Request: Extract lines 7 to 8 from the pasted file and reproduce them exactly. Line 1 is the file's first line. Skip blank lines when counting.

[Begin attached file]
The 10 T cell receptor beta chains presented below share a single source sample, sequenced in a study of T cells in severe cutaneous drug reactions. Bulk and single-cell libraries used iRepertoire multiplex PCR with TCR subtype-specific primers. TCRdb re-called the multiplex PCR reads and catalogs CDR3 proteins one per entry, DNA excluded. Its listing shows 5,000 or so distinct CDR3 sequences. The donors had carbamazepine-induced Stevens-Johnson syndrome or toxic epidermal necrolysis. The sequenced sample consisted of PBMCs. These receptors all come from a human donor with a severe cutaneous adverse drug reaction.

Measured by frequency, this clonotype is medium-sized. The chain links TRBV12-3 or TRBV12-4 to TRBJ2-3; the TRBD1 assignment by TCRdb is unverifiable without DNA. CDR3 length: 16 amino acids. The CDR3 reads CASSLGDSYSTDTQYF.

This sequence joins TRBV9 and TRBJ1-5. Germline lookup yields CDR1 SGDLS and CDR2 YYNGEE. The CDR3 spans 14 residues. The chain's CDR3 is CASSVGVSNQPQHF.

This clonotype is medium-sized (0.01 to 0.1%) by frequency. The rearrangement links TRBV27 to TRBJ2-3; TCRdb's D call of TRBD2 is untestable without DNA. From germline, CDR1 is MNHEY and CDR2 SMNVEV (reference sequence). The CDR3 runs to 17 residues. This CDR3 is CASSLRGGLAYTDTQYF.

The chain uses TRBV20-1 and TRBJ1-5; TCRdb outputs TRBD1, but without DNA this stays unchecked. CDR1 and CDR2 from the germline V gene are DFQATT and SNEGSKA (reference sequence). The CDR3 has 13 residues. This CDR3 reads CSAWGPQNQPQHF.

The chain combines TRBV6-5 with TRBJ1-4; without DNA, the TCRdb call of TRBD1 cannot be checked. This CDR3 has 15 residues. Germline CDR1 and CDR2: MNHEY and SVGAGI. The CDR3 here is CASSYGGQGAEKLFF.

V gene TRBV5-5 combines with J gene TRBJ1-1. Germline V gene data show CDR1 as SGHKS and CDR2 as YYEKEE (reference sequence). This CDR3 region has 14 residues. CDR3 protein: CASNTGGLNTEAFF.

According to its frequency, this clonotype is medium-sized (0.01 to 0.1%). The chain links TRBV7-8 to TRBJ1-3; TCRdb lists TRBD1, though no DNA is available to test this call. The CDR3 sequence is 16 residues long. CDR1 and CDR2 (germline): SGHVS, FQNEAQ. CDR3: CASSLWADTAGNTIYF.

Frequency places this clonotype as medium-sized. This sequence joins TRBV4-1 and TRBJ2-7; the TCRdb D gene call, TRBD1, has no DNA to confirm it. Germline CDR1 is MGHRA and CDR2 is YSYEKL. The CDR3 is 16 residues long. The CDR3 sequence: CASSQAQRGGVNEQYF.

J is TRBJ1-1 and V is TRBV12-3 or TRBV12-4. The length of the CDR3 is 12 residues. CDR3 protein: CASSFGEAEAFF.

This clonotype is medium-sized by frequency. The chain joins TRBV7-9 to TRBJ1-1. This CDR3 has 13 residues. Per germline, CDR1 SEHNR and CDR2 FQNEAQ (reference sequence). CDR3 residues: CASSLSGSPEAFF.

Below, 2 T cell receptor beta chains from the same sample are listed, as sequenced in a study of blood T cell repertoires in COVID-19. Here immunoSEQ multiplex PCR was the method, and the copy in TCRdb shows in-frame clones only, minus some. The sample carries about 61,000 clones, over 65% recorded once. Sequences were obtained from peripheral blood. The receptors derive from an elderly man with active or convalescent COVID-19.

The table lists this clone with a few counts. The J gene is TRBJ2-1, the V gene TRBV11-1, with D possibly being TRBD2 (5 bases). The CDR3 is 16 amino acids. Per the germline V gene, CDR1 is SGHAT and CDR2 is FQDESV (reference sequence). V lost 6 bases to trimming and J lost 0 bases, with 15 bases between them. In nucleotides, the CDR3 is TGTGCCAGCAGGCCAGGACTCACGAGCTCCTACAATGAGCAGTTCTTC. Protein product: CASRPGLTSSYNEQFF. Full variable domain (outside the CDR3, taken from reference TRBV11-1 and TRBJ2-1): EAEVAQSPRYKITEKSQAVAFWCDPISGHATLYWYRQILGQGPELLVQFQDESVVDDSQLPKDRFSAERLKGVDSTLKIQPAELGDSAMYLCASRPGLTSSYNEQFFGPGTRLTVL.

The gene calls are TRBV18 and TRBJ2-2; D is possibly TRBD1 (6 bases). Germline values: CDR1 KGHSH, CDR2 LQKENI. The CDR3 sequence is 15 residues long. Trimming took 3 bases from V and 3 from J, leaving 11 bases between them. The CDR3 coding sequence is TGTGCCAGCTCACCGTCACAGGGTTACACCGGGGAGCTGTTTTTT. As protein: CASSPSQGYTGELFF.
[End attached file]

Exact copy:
V gene TRBV5-5 combines with J gene TRBJ1-1. Germline V gene data show CDR1 as SGHKS and CDR2 as YYEKEE (reference sequence). This CDR3 region has 14 residues. CDR3 protein: CASNTGGLNTEAFF.

According to its frequency, this clonotype is medium-sized (0.01 to 0.1%). The chain links TRBV7-8 to TRBJ1-3; TCRdb lists TRBD1, though no DNA is available to test this call. The CDR3 sequence is 16 residues long. CDR1 and CDR2 (germline): SGHVS, FQNEAQ. CDR3: CASSLWADTAGNTIYF.